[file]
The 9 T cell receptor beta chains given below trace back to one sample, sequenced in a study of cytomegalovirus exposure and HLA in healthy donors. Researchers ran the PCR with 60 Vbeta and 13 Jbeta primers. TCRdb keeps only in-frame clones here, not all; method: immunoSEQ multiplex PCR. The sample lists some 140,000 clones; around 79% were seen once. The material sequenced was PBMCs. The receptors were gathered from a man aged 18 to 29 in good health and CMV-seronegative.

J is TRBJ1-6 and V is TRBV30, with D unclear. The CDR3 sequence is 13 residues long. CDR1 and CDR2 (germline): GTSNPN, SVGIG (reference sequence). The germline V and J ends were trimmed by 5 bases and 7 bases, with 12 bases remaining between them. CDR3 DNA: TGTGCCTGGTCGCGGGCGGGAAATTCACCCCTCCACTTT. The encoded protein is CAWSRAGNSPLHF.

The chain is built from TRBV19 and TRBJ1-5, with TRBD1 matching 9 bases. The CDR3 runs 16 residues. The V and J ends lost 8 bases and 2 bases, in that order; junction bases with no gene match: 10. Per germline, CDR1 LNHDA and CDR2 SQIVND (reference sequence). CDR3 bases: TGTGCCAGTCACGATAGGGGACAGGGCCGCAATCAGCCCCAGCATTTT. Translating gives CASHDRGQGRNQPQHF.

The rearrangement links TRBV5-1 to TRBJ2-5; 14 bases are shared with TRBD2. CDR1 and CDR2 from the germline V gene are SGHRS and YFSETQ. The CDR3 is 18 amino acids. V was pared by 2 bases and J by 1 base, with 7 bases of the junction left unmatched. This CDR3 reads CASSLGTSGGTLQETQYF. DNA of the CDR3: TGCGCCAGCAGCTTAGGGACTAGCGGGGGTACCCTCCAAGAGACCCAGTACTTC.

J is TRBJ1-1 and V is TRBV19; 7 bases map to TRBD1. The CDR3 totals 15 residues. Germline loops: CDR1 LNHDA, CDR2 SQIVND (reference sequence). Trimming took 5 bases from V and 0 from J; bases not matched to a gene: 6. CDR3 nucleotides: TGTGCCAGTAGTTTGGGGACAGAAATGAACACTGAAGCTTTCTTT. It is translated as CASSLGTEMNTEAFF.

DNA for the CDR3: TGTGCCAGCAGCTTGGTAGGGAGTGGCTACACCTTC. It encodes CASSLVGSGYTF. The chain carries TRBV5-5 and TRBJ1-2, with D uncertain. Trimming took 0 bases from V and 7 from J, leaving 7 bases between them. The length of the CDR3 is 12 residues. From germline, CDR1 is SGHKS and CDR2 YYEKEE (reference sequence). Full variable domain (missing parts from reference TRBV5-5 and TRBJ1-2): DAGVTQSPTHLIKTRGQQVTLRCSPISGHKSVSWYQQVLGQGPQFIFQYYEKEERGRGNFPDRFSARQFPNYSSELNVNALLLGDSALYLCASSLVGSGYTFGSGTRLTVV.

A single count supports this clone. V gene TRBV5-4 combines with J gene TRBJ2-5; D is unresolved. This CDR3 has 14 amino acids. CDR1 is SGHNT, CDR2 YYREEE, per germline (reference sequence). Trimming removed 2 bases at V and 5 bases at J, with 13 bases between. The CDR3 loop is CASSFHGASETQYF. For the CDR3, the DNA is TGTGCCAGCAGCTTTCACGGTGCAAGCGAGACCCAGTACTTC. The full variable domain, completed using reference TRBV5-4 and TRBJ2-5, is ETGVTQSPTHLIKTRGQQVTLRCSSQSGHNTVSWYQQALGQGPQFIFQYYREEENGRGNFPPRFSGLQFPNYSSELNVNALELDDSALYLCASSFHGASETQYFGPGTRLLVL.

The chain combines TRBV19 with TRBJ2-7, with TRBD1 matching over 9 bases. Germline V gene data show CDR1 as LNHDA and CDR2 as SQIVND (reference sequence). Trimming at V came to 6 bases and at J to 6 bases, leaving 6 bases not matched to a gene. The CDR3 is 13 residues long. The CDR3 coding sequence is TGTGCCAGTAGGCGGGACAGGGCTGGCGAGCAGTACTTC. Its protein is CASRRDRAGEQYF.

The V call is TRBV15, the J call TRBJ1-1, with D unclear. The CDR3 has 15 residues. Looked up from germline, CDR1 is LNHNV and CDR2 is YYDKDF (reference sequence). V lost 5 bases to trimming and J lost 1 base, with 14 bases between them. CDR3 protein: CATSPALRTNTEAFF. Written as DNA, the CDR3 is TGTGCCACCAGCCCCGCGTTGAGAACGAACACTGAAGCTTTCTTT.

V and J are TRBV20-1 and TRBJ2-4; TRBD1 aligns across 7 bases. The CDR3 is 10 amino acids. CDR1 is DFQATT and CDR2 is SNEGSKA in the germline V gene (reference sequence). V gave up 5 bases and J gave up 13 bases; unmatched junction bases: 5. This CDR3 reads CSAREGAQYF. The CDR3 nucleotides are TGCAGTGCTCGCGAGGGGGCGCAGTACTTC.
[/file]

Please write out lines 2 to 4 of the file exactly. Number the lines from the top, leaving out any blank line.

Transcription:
J is TRBJ1-6 and V is TRBV30, with D unclear. The CDR3 sequence is 13 residues long. CDR1 and CDR2 (germline): GTSNPN, SVGIG (reference sequence). The germline V and J ends were trimmed by 5 bases and 7 bases, with 12 bases remaining between them. CDR3 DNA: TGTGCCTGGTCGCGGGCGGGAAATTCACCCCTCCACTTT. The encoded protein is CAWSRAGNSPLHF.

The chain is built from TRBV19 and TRBJ1-5, with TRBD1 matching 9 bases. The CDR3 runs 16 residues. The V and J ends lost 8 bases and 2 bases, in that order; junction bases with no gene match: 10. Per germline, CDR1 LNHDA and CDR2 SQIVND (reference sequence). CDR3 bases: TGTGCCAGTCACGATAGGGGACAGGGCCGCAATCAGCCCCAGCATTTT. Translating gives CASHDRGQGRNQPQHF.

The rearrangement links TRBV5-1 to TRBJ2-5; 14 bases are shared with TRBD2. CDR1 and CDR2 from the germline V gene are SGHRS and YFSETQ. The CDR3 is 18 amino acids. V was pared by 2 bases and J by 1 base, with 7 bases of the junction left unmatched. This CDR3 reads CASSLGTSGGTLQETQYF. DNA of the CDR3: TGCGCCAGCAGCTTAGGGACTAGCGGGGGTACCCTCCAAGAGACCCAGTACTTC.